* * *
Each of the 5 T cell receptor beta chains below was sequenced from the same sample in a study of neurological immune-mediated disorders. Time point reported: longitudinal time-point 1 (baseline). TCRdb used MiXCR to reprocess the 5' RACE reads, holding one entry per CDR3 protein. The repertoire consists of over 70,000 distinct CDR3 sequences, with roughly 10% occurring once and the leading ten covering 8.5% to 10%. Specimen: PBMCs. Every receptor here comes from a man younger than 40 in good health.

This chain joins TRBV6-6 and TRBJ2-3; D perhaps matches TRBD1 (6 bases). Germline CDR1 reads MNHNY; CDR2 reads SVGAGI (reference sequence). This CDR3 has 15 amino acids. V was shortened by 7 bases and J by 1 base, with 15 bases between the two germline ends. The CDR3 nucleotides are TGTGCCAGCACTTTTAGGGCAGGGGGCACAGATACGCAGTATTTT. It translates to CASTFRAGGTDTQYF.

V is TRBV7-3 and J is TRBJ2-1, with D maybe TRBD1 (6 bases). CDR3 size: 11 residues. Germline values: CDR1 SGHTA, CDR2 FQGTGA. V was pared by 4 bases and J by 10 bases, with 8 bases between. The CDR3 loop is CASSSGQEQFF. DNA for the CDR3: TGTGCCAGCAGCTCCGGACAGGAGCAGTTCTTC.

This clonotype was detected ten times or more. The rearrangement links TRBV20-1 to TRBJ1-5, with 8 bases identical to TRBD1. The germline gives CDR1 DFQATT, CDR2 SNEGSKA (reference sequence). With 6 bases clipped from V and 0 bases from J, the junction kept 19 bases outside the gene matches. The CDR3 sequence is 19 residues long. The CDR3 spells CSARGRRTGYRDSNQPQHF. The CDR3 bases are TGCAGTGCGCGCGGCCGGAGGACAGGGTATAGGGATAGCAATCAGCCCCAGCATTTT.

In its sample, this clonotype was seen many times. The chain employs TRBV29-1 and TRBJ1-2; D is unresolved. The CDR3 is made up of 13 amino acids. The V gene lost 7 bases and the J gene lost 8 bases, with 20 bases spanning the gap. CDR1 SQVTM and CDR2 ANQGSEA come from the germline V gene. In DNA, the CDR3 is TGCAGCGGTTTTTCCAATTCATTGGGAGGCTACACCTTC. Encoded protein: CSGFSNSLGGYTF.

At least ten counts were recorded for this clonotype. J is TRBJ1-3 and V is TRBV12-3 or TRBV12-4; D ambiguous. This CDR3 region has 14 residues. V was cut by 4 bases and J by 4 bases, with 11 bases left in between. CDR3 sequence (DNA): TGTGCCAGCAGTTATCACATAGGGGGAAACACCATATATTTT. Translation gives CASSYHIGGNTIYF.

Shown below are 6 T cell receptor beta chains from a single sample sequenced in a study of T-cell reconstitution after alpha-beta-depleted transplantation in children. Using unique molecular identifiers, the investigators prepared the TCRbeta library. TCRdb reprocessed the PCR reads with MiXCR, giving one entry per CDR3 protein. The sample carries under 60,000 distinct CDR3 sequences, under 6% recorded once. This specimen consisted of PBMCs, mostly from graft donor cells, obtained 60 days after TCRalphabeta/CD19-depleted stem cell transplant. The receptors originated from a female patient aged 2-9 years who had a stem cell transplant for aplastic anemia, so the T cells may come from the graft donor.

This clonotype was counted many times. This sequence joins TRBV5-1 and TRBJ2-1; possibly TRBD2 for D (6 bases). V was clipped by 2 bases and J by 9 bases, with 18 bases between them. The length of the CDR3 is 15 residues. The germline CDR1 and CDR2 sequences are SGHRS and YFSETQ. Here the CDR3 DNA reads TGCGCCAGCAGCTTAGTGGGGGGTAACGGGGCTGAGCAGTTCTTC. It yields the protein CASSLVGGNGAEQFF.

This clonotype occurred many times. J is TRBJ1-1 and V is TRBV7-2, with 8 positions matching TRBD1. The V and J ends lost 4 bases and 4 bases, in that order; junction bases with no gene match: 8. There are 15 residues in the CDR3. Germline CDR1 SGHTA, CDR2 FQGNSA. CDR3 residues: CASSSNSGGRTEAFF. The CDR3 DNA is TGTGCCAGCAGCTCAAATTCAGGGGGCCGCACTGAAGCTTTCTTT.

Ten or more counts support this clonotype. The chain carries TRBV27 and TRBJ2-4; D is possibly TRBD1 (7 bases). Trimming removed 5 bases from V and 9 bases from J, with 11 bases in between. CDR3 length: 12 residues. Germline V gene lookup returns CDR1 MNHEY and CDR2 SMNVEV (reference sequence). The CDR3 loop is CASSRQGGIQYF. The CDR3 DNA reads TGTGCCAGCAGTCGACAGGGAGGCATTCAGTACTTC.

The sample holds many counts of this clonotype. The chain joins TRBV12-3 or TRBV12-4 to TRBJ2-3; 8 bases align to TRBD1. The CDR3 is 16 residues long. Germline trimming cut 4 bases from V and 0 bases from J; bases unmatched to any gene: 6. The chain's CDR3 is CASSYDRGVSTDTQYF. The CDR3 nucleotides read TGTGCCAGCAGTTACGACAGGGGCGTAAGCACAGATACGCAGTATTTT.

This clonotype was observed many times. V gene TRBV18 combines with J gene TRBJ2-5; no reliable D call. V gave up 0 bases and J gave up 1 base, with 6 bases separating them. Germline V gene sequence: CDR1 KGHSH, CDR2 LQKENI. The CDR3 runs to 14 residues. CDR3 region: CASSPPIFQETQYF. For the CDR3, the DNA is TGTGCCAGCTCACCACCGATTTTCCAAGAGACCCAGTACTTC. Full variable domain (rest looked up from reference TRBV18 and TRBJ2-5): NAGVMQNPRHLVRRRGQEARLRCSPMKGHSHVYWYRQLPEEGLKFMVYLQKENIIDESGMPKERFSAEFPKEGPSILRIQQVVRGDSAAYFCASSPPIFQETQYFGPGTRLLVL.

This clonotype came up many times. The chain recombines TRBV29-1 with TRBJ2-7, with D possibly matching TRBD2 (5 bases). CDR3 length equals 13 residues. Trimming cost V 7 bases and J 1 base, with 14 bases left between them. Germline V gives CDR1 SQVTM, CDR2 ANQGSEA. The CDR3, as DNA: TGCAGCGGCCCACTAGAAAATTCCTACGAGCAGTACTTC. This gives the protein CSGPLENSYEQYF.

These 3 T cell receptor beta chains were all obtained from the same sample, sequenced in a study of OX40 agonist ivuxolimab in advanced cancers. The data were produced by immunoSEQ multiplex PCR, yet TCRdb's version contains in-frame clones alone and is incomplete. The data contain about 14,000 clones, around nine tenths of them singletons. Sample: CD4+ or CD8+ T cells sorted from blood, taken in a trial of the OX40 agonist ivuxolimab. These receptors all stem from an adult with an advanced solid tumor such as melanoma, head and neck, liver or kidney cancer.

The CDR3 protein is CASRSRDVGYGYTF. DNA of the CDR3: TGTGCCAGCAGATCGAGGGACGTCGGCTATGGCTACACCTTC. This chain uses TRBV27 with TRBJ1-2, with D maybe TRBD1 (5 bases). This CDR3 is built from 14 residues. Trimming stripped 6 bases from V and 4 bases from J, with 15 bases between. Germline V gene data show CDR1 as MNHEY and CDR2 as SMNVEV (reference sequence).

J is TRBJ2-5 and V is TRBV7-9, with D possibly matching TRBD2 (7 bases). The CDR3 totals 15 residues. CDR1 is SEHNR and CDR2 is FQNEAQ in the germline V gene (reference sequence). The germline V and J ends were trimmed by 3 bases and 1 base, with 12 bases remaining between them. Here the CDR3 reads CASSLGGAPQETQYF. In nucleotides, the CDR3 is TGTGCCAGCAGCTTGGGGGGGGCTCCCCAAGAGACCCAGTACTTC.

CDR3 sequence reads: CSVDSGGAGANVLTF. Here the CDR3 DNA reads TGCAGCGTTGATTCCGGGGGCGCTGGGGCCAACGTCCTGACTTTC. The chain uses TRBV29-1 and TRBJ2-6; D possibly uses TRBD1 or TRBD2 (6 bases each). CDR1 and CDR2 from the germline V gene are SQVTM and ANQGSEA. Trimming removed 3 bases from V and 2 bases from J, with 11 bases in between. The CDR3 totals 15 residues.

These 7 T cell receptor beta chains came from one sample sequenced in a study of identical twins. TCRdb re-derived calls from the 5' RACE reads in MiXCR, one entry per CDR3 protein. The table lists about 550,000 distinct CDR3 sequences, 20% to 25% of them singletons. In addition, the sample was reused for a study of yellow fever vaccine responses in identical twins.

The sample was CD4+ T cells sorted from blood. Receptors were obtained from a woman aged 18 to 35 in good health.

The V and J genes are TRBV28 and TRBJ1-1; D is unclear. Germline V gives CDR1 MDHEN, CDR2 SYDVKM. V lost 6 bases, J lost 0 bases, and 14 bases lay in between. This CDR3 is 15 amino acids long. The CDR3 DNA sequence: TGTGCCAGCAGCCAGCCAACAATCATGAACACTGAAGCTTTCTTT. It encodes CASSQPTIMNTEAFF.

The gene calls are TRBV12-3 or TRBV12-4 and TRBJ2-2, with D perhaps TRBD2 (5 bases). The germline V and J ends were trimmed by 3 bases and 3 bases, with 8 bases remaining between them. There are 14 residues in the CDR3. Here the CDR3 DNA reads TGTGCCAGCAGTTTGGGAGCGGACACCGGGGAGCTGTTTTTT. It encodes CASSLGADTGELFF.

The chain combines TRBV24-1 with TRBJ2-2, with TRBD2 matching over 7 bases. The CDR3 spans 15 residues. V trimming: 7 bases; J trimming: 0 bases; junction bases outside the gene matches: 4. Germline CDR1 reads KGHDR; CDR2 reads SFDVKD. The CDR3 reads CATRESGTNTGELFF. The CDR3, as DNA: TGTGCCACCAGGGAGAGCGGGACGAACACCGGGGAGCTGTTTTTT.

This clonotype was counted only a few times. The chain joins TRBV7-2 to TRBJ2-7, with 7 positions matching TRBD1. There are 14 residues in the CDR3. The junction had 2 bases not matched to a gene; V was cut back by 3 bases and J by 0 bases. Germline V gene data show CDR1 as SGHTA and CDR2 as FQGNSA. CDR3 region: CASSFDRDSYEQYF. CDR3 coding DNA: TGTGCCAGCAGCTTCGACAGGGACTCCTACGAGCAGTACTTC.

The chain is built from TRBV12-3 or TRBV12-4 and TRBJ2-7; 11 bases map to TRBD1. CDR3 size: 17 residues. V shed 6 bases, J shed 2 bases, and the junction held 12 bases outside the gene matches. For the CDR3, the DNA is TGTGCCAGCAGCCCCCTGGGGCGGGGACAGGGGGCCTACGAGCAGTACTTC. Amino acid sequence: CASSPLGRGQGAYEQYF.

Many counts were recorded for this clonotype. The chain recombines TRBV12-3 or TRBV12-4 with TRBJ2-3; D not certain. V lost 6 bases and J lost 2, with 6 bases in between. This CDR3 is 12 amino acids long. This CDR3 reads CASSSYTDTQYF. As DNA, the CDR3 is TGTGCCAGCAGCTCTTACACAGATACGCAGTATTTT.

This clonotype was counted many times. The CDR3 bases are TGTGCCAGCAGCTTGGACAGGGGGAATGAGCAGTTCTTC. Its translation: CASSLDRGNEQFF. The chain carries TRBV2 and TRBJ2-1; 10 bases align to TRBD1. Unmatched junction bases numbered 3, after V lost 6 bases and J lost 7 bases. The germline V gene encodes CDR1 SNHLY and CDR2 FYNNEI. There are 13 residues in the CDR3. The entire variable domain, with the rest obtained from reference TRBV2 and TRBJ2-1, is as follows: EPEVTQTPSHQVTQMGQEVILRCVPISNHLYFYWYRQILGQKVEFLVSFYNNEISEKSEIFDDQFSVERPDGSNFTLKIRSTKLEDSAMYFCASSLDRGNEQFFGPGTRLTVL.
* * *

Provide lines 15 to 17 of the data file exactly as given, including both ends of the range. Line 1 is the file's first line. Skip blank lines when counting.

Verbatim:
The CDR3 protein is CASRSRDVGYGYTF. DNA of the CDR3: TGTGCCAGCAGATCGAGGGACGTCGGCTATGGCTACACCTTC. This chain uses TRBV27 with TRBJ1-2, with D maybe TRBD1 (5 bases). This CDR3 is built from 14 residues. Trimming stripped 6 bases from V and 4 bases from J, with 15 bases between. Germline V gene data show CDR1 as MNHEY and CDR2 as SMNVEV (reference sequence).

J is TRBJ2-5 and V is TRBV7-9, with D possibly matching TRBD2 (7 bases). The CDR3 totals 15 residues. CDR1 is SEHNR and CDR2 is FQNEAQ in the germline V gene (reference sequence). The germline V and J ends were trimmed by 3 bases and 1 base, with 12 bases remaining between them. Here the CDR3 reads CASSLGGAPQETQYF. In nucleotides, the CDR3 is TGTGCCAGCAGCTTGGGGGGGGCTCCCCAAGAGACCCAGTACTTC.

CDR3 sequence reads: CSVDSGGAGANVLTF. Here the CDR3 DNA reads TGCAGCGTTGATTCCGGGGGCGCTGGGGCCAACGTCCTGACTTTC. The chain uses TRBV29-1 and TRBJ2-6; D possibly uses TRBD1 or TRBD2 (6 bases each). CDR1 and CDR2 from the germline V gene are SQVTM and ANQGSEA. Trimming removed 3 bases from V and 2 bases from J, with 11 bases in between. The CDR3 totals 15 residues.